NEW YORK (AP) — Don't blame the effort to promote an Oscars boycott among blacks because of diversity concerns for the drop in Academy Awards viewership this year.
The Nielsen company said Tuesday that an estimated 3.22 million black viewers watched the Oscars on ABC Sunday, a decline of 2 percent from the 2015 show. The show's overall viewership of 34.4 million was an eight-year low, and a drop of nearly 8 percent from the year before.
Prior to the Chris Rock-hosted show, anger about a lack of minority nominees for the big awards led to the call for black viewers to tune out. It apparently wasn't heeded, or viewers wanted to hear what Rock had to say about the issue — and it was the central theme of his monologue.
Within the past decade, the Oscars had a smaller number of black viewers in 2012, 2011, 2009 and 2008, Nielsen said.
So the academy must look to other explanations for the drop; the general theory has been that the popularity of movies up for Oscars is the biggest factor in viewership fluctuations. Ratings for the Golden Globes were also down this year.
The Oscars enabled ABC to take a rare prime-time win in the Nielsens, as the network averaged 9.4 million viewers. CBS had 7.8 million viewers, NBC had 4.4 million, Fox had 4 million, Univision had 1.9 million, the CW had 1.8 million, ION Television had 1.3 million and Telemundo had 1.2 million.
CNN was the week's most popular cable network, averaging 2.36 million in prime time with the help of a Republican presidential debate. Fox News Channel had 2.03 million, USA had 1.7 million, HGTV had 1.69 million and TBS had 1.63 million.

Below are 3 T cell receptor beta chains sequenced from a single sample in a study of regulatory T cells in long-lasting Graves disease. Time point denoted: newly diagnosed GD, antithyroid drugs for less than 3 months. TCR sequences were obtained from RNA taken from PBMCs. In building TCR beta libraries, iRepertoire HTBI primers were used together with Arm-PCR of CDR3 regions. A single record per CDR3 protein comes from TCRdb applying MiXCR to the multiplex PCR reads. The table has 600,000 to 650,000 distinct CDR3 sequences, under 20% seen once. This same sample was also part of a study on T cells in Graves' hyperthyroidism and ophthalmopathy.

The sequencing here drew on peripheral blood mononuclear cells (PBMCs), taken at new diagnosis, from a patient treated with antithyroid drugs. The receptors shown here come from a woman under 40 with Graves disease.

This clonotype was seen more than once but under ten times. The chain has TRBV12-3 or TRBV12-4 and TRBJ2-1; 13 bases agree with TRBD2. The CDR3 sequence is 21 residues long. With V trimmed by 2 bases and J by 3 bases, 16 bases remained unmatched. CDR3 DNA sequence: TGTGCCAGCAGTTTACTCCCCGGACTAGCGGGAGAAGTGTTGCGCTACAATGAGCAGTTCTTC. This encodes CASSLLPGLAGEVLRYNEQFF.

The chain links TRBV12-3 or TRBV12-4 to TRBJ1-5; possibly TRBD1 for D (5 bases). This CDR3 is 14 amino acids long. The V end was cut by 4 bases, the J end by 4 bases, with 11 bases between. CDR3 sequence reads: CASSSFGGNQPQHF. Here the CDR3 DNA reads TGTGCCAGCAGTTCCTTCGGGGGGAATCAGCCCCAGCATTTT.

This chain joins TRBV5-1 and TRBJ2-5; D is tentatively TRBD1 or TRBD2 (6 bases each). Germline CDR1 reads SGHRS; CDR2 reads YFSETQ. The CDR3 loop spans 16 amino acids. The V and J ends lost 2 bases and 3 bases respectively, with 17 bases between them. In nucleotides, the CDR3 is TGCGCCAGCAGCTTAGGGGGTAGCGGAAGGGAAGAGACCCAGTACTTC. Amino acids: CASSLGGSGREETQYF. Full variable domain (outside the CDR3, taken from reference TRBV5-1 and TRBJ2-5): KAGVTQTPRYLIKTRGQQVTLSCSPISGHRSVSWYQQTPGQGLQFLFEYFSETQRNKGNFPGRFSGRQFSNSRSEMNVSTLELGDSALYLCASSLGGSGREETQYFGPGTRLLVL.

NBC's "Nightly News" topped the evening newscasts with an average of 8.91 million viewers. ABC's "World News Tonight" was second with 8.88 million and the "CBS Evening News" had 7.7 million viewers.
For the week of Feb. 22-28, the top 10 shows, their networks and viewerships: Academy Awards, ABC, 34.43 million; "Live From the Red Carpet, Part 3," ABC, 22.28 million; "NCIS," CBS, 17.47 million; "The Big Bang Theory," CBS, 15.94 million; "Live From the Red Carpet, Part 2," ABC, 15.7 million; Republican Presidential Debate, CNN, 13.1 million; "The Walking Dead," AMC, 12.79 million; "NCIS: New Orleans," CBS, 12.6 million; "Live From the Red Carpet, Part 1," ABC, 11.53 million; "Blue Bloods," CBS, 10.33 million.
ABC is owned by The Walt Disney Co. CBS is owned by CBS Corp. CW is a joint venture of Warner Bros. Entertainment and CBS Corp. Fox is owned by 21st Century Fox. NBC and Telemundo are owned by Comcast Corp. ION Television is owned by ION Media Networks.